As a homeschooling mommy, I often encounter lots of questions about the particulars of homeschooling. With over 2.3 million children being homeschooled in the US this year, you might even know or meet a homeschooler. So today I’m going to give you all a little peek into the world of homeschooling. I firmly believe that when we can see the world through each other’s eyes, things become less “weird”, and we are better able to relate to our fellow human beings.
There are as many reasons to homeschool, as there are families that choose to homeschool. Some families do it for religious reasons, some do it for the educational benefits, some do it for the flexibility it offers their family, and many families do it for a combination of many reasons.
The most common question I get is: “How am I going to socialize my children?” If you want to drive a homeschool mom crazy, ask her about socialization! I know of no homeschool families that are trying to keep their kids from social interaction. But many of us see that not all social interaction is useful, necessary or realistic. How many times, since you have been an adult, have you been stuck in a room for 8 hours a day, with 35 people, whose birthdays all fall within the calendar year that you were born? As adults, we interact with people of all ages. I want my children to feel comfortable interacting with adults, older children, peers, and younger children.
There are many venues for useful and realistic interaction outside of the government school system. Homeschoolers participate in many activities. My children are part of a weekly co-op. The co-op has children from 18 months-11 years old. During co-op they have vocal lessons, art classes, field trips, and free time to just run and play. My children have participated in gymnastics, swimming lessons, and dance classes. They attend worship services weekly. They play at playgrounds, play areas, and with neighbor children, daily. In these interactions, they are able to practice leading, cooperation, conflict resolution, and helping others. In a comprehensive study conducted by the Canadian Centre for Home Education, results showed that adults, that had been homeschooled, were more socially engaged, their average income was higher, and a significantly higher percentage of them stated that they were very happy, compared to the statistics from their government-schooled peers.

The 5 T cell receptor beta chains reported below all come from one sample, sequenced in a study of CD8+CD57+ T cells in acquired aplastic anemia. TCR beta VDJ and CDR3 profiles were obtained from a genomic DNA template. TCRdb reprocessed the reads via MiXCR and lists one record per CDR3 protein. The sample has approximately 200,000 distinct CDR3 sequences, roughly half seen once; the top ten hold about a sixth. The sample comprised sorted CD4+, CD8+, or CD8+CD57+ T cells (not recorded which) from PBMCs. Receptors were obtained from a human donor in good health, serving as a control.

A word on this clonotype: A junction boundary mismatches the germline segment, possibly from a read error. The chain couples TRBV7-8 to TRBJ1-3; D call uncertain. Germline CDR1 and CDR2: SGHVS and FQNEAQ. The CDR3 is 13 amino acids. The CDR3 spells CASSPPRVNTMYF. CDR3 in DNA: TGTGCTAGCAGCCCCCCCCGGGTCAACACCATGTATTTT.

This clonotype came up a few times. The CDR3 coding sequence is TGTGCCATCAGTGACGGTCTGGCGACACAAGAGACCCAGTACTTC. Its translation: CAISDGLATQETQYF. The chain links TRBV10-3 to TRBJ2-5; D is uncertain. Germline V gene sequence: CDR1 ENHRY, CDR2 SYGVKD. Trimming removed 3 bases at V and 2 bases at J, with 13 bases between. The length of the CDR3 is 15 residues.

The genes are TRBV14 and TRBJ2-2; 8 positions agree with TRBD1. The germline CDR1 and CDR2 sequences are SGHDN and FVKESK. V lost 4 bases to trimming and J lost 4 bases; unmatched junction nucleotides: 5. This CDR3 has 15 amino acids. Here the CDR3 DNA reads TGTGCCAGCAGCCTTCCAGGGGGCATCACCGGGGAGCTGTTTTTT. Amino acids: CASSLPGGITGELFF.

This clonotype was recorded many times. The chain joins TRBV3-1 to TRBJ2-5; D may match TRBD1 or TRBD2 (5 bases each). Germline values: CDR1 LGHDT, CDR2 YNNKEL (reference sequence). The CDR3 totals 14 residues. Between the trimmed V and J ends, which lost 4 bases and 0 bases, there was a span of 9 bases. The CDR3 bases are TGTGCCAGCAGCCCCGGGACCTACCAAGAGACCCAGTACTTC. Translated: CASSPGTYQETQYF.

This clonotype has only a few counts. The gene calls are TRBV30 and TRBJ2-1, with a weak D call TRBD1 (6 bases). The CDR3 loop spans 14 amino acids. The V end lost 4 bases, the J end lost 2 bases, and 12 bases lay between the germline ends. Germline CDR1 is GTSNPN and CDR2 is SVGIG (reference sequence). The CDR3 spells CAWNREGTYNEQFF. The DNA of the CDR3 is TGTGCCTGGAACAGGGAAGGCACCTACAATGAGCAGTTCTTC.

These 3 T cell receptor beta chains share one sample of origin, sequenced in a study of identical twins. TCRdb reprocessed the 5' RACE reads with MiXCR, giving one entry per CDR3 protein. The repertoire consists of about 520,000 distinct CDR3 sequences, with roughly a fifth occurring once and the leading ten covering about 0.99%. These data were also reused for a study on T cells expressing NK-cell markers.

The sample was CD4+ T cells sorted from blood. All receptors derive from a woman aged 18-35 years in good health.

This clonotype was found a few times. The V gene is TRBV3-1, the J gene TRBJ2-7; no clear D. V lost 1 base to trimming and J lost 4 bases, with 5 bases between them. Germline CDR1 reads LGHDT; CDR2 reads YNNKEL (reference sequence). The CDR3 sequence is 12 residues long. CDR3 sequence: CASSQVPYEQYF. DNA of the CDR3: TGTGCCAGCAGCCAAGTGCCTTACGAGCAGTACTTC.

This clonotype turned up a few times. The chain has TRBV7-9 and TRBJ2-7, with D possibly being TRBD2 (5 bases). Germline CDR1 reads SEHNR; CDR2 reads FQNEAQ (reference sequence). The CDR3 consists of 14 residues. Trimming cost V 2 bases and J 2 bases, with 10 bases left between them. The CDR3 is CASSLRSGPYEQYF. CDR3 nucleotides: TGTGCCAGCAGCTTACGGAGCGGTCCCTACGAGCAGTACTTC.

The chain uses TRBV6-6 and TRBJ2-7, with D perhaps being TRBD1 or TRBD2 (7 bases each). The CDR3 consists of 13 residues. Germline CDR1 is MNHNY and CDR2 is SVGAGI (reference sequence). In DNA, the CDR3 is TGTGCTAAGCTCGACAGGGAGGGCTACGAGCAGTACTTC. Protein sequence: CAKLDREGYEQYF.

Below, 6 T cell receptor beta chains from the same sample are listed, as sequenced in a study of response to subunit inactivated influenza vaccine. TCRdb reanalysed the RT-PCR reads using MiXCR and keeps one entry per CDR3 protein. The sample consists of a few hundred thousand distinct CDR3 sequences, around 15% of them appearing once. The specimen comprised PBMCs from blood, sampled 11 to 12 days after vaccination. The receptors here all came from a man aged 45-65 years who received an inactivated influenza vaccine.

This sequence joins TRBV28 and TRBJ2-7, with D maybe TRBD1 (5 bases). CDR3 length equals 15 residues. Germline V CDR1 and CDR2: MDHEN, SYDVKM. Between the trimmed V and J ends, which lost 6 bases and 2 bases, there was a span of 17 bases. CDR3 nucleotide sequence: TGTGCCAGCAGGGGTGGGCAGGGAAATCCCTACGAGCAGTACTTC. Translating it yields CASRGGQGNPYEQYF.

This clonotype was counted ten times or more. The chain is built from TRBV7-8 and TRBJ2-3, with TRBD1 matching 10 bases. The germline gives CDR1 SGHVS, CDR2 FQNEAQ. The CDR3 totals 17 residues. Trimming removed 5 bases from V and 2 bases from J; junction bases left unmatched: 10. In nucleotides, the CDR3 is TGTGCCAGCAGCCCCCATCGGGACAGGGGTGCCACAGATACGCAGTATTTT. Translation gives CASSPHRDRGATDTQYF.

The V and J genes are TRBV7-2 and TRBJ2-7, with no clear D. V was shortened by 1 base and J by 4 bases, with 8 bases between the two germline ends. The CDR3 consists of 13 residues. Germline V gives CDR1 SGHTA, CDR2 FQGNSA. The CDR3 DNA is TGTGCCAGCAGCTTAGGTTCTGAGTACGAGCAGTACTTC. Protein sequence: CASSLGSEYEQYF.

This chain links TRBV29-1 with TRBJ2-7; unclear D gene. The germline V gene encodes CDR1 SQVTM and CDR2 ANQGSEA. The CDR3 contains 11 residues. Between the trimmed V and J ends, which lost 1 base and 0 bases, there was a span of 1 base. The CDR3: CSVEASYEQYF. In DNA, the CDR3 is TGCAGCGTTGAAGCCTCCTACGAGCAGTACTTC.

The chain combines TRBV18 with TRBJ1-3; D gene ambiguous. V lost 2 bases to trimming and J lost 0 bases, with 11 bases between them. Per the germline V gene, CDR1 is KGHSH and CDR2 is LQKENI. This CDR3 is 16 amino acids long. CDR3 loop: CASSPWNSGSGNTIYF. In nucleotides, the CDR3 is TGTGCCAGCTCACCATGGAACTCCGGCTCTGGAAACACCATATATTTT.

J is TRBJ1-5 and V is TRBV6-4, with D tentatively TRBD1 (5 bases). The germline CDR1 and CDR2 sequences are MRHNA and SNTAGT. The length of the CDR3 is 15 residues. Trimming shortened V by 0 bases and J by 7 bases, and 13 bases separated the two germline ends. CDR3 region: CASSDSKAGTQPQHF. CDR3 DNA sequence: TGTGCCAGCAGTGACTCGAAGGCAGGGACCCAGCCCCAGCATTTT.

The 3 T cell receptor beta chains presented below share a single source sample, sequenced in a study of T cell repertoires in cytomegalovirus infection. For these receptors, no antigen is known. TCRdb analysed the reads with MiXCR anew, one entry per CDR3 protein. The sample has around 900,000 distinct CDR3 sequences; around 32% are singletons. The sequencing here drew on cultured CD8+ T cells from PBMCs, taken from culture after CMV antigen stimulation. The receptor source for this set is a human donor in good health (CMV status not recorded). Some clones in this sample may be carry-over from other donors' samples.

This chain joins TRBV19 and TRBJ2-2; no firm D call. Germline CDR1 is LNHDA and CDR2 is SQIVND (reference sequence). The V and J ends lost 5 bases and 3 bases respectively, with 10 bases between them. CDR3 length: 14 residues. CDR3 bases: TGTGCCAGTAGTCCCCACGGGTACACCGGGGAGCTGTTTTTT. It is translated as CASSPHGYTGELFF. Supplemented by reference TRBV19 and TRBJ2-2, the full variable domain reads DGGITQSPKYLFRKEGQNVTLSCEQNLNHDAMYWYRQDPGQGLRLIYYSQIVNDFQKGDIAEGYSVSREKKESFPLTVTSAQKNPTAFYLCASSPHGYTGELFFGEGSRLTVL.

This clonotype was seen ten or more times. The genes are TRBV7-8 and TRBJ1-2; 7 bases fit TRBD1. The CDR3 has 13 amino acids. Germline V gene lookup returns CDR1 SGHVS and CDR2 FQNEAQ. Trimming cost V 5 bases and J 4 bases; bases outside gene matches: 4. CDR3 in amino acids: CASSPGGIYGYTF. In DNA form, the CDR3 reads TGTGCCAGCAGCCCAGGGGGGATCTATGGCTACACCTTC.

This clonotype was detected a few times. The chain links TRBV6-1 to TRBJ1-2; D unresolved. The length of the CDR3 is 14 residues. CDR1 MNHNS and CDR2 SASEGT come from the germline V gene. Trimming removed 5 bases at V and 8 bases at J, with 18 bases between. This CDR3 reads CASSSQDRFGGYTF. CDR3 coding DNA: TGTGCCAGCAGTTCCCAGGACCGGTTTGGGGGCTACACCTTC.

I’ve had people ask me how I can remember enough to teach my children. Homeschoolers aren’t just teaching their children what they happen to remember. There are many different types of homeschool philosophies, but I use a curriculum that is, probably, similar to what government school teachers use. I follow the curriculum to set lesson plans and goals. My children do math, reading, writing, spelling, geography, science, and history. Sometimes we learn at the kitchen table. Sometimes we learn on the couch. Sometimes we all cuddle onto my bed and read about distant lands and faraway stories. When the weather is particularly nice, my daughter loves to learn outside. Sometimes school involves walks or nature hikes. We love the flexibility and freedom that homeschool facilitates.